St. Joseph County youth takes unique approach to leadership

4-H proven to empower area youth through life skill development.

Loren King, St. Joseph County youth.

Loren King, St. Joseph County youth.

It’s no secret that today’s youth feel pressure. Pressure to excel in school, to go to college, to get a job, etc. How they overcome those pressure is a true testament to their character. Take Burr Oak native Loren King for example.

King, 18, credits his enrollment in Michigan 4-H, a program of Michigan State University Extension, with helping him overcome adversity and build confidence along the way. The life skills taught through 4-H helped King learn to work with others, overcome challenges and complete jobs once he started them.

King took advantage of the breadth of programs 4-H offers, from science and agriculture to business and creative arts.

“When my mom was pregnant with me, she served as a 4-H volunteer and goat leader, so you could say I was involved with 4-H even before I was born,” says King. “I started out with goats as soon as I was old enough to hold them. Then, I started to help and coach other kids with their goats and eventually expanded to more projects from there.”

Throughout the years, King said he has held nearly every leadership position available in 4-H and is involved at the club, county and state level as well as participating in public speaking events.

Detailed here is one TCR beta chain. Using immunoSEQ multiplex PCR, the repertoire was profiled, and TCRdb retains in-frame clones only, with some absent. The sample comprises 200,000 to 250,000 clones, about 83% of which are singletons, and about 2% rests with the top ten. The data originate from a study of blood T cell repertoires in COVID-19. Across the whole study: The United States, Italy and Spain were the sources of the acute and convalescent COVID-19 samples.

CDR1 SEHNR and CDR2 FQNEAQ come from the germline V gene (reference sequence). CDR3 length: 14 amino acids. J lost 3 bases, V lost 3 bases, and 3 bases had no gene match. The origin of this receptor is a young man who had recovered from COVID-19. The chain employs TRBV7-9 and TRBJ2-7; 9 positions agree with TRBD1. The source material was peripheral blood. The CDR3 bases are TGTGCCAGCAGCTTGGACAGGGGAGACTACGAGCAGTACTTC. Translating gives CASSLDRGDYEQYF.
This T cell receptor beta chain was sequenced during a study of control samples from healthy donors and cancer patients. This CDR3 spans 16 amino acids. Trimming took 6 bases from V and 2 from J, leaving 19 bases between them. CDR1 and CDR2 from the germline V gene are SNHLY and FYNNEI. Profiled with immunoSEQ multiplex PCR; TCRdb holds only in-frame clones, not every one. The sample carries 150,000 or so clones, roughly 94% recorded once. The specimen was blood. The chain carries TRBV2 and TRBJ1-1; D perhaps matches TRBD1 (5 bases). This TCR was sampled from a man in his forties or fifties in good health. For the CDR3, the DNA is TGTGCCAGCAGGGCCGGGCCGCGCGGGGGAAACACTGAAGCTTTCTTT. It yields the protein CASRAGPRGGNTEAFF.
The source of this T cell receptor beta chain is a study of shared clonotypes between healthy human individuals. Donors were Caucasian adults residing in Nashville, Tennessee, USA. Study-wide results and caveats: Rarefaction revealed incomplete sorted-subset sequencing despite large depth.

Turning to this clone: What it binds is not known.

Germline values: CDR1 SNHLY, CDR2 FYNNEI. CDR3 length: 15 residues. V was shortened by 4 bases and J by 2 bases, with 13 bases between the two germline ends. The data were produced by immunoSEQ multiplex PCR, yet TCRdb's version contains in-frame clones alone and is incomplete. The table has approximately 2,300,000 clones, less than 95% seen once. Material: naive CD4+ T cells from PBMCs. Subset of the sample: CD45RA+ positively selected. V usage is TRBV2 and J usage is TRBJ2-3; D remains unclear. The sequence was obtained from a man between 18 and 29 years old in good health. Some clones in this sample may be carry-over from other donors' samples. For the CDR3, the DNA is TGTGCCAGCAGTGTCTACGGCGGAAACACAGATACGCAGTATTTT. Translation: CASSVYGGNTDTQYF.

“Before I started participating in public speaking events in 4-H I couldn’t even order for myself at a restaurant without my parents,” says King. “My mom really encouraged me to get involved in public speaking and club office, and I figured out I really like it.”

America needs more true leaders focused on today’s challenges, as well as the issues of tomorrow. A recent survey by National 4-H Council found that 71 percent of today’s youth view leadership as something they can practice and improve over time. But those same youth need supportive adults to help them along the way.

4-H brings a community together to grow true leaders in today’s youth – helping build confidence, teamwork, curiosity, and resilience.

“My 4-H leader, Debbie Adamski, is one of the best people I know,” says King. “She helps kids in the community raise animals when they might not otherwise have the chance. She attends every event and makes sure kids in the community have what they need. I have never met anyone like her, and watching her interact with others is an inspiration.”

Any child can grow with 4-H, an organization that has something for every interest. But 4-H is always looking for adult volunteers and funding to help expand their reach and empower young people through doing. For more information about Michigan 4-H programs and volunteering opportunities, visit the Michigan State University Extension website. 

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